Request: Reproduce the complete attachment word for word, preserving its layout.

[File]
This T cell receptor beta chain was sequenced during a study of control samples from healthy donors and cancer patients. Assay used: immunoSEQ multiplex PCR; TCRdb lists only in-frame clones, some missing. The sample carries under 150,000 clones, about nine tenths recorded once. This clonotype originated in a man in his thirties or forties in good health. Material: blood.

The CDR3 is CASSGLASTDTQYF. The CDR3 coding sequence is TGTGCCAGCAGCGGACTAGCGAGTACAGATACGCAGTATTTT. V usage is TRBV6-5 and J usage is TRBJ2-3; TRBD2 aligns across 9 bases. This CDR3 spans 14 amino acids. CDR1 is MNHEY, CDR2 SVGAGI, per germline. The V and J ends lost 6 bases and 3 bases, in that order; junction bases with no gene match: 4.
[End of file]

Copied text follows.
This T cell receptor beta chain was sequenced during a study of control samples from healthy donors and cancer patients. Assay used: immunoSEQ multiplex PCR; TCRdb lists only in-frame clones, some missing. The sample carries under 150,000 clones, about nine tenths recorded once. This clonotype originated in a man in his thirties or forties in good health. Material: blood.

The CDR3 is CASSGLASTDTQYF. The CDR3 coding sequence is TGTGCCAGCAGCGGACTAGCGAGTACAGATACGCAGTATTTT. V usage is TRBV6-5 and J usage is TRBJ2-3; TRBD2 aligns across 9 bases. This CDR3 spans 14 amino acids. CDR1 is MNHEY, CDR2 SVGAGI, per germline. The V and J ends lost 6 bases and 3 bases, in that order; junction bases with no gene match: 4.